> http://diglloyd.com/diglloyd/free/FocusShift/index.html
> "With every lens I�ve tested to date, the focus moves farther away. For
> example, if focus at f/1.4 is centered at 1.00 meters, then by f/2.8 it
> might now be centered at 1.02 meters."
>
> On average (ignoring front/back approach), Wilba's camera is focusing
> closer (when 'stopped down' through obstructions to the AF sensor),
> then opening fully to the sensor for taking the pic; the actual point in
> focus is further back. That's the opposite of what this effect would
> suggest.

My version of this jigsaw puzzle has several significant pieces missing.
:- )

"Obstructions to the AF sensor" - what is that? How is that "stopped down"
(for the AF sensor?)?

What part of the camera+lens system is "opening fully to the sensor for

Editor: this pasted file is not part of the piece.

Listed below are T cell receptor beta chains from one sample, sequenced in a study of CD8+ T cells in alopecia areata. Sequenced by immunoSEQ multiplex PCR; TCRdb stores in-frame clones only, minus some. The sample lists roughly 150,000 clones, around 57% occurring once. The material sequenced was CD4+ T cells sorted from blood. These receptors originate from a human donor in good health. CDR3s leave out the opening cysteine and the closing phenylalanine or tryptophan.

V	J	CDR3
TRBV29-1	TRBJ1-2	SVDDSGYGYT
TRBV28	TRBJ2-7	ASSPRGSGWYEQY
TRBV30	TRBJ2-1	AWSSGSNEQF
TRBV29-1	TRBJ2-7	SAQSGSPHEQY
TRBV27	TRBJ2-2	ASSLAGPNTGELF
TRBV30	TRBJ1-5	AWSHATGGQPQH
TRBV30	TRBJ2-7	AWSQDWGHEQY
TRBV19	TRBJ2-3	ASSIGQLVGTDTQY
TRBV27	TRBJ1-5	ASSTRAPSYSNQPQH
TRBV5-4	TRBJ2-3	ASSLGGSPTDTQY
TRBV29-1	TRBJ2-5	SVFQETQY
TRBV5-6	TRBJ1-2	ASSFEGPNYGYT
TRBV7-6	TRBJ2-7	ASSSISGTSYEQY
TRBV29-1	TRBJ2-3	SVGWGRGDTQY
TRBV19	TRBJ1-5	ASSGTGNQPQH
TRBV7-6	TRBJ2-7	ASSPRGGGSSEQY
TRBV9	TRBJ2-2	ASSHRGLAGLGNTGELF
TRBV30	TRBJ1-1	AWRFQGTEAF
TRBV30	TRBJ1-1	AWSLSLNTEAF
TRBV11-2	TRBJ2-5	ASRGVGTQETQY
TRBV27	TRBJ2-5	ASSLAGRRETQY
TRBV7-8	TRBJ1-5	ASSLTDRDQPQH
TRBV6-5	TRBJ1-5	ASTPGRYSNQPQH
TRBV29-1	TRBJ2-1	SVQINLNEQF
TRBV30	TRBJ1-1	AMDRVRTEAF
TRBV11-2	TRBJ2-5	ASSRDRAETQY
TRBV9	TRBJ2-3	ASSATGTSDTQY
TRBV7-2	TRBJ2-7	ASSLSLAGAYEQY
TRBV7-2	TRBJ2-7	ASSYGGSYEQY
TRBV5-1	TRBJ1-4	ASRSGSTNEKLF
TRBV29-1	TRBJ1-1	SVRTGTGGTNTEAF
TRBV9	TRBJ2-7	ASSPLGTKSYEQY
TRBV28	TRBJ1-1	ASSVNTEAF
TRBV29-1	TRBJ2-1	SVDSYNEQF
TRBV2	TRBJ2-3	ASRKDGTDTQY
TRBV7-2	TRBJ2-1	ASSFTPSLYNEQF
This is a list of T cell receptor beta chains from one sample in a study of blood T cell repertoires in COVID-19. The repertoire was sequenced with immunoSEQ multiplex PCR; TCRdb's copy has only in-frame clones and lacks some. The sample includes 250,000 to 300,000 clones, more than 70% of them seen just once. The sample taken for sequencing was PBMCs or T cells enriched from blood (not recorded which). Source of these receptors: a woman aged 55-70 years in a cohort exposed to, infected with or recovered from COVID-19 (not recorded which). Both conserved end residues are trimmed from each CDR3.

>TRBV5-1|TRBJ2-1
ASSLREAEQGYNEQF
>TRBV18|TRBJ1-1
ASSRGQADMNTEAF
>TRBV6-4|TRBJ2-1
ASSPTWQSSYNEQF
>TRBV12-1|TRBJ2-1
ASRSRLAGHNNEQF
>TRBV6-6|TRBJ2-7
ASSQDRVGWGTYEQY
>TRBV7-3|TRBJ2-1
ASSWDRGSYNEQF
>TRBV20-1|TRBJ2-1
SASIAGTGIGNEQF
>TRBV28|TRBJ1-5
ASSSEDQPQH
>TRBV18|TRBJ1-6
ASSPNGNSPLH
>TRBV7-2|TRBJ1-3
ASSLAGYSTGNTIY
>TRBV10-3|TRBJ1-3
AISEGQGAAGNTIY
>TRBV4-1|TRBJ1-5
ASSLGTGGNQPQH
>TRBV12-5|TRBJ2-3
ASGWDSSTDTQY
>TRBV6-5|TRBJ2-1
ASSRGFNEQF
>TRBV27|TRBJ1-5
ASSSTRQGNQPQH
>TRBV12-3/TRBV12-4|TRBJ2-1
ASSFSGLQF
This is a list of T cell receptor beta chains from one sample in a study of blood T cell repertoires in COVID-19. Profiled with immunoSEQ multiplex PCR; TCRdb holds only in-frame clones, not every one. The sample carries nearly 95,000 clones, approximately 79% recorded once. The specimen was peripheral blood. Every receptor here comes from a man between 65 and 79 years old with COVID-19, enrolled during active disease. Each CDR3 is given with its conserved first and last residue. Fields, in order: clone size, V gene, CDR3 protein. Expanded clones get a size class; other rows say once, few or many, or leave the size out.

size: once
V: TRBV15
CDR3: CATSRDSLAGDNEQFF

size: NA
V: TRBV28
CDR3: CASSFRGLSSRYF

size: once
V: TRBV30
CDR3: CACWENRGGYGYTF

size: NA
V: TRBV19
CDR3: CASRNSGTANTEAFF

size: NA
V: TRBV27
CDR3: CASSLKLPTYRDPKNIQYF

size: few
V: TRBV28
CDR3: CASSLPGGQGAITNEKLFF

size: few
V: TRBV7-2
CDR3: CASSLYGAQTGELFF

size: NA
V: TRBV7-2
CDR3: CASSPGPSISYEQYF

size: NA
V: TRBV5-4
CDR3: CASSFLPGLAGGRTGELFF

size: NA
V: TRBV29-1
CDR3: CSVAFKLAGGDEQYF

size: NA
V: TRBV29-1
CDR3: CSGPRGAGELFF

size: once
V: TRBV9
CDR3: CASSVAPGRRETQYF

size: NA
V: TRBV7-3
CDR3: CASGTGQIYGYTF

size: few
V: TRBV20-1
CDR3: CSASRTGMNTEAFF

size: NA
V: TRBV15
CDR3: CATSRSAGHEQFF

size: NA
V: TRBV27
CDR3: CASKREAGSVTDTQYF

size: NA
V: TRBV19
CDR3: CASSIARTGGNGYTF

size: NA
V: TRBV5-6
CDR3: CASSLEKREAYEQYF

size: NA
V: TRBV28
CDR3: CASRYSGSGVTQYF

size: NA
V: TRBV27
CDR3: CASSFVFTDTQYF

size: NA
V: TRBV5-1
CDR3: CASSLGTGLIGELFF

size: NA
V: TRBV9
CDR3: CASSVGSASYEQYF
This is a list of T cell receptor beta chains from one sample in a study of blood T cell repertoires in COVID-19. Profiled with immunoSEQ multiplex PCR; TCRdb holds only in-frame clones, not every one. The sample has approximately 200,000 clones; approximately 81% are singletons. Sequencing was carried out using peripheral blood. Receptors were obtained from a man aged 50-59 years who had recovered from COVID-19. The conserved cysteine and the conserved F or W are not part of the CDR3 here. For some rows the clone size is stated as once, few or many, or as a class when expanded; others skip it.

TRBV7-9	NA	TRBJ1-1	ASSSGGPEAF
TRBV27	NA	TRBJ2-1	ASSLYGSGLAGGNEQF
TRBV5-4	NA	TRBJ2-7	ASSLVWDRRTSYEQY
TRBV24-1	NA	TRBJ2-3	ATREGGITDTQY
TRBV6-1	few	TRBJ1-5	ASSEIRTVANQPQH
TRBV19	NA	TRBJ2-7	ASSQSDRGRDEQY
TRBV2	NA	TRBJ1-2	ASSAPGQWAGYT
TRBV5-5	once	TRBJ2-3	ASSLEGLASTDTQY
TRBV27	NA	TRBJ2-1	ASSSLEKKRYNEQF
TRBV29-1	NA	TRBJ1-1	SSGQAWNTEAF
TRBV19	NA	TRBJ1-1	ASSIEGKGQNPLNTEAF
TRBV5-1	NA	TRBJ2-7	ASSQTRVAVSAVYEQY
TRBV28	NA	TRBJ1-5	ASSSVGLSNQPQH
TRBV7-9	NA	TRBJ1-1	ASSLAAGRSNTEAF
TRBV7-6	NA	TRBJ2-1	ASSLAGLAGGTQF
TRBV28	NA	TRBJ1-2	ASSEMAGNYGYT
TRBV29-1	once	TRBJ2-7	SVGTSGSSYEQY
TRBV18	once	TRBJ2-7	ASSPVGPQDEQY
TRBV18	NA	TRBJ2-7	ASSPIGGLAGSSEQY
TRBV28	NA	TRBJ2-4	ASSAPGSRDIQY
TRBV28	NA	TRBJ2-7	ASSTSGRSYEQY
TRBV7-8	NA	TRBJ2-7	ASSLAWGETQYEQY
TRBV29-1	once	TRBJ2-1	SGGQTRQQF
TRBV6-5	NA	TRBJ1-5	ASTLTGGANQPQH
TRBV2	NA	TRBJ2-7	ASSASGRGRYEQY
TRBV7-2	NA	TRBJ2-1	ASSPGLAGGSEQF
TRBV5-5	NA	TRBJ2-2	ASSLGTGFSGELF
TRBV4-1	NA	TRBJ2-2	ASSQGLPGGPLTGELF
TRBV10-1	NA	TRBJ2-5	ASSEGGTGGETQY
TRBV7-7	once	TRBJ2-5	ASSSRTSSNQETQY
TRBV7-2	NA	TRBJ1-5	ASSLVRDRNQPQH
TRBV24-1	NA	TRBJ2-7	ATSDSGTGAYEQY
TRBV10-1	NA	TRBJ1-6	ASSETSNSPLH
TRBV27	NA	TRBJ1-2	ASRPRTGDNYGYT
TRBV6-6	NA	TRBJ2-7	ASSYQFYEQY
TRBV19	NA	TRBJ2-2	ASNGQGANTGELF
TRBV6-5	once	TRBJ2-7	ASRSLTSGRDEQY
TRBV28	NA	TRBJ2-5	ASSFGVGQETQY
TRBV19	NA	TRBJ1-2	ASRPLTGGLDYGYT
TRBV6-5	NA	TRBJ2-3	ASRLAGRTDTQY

taking the pic"? That sounds like something you'd say about the aperture,
but that isn't closing at any stage so it can't then open...?

Completely not getting what your saying. :- )


From: Wilba on
David J Taylor wrote:
> Wilba wrote:
>> David J Taylor wrote:
>>> Wilba wrote:
>>>>
>>>> Any thoughts about why the 50/1.8 figures make sense (farside focus...
>>>> 0.8mm outside the DOF), but it doesn't work like that for the 18-55?
>>>
>>> As others have said, the focal point will shift with f/number,
>>
>> How is that a factor when shooting at widest apertures?
>>
>>> and the focus sensors may only accept the smaller cone of rays rather
>>> than the full f/1.8 cone.
>>
>> I don't understand any of that. :- )
>
> See the ray diagram here:
> http://en.wikipedia.org/wiki/Spherical_aberration
>
> With spherical aberration, for example, rays from the edge of the lens
> (i.e. full aperture) focus at a different point from those from the middle
> part of the lens, so the focus "point" can shift with aperture. The focus
> sensors tend to have a narrower acceptance angle than f/1.8, hence they
> will adjust the lens so that rays from nearer the centre will be focussed,
> leaving the outer rays focussing at a different, incorrect position.

Sure. So when the aperture *doesn't* change (focus and exposure both occur
at the same aperture), how do you get focus shift in the centre of the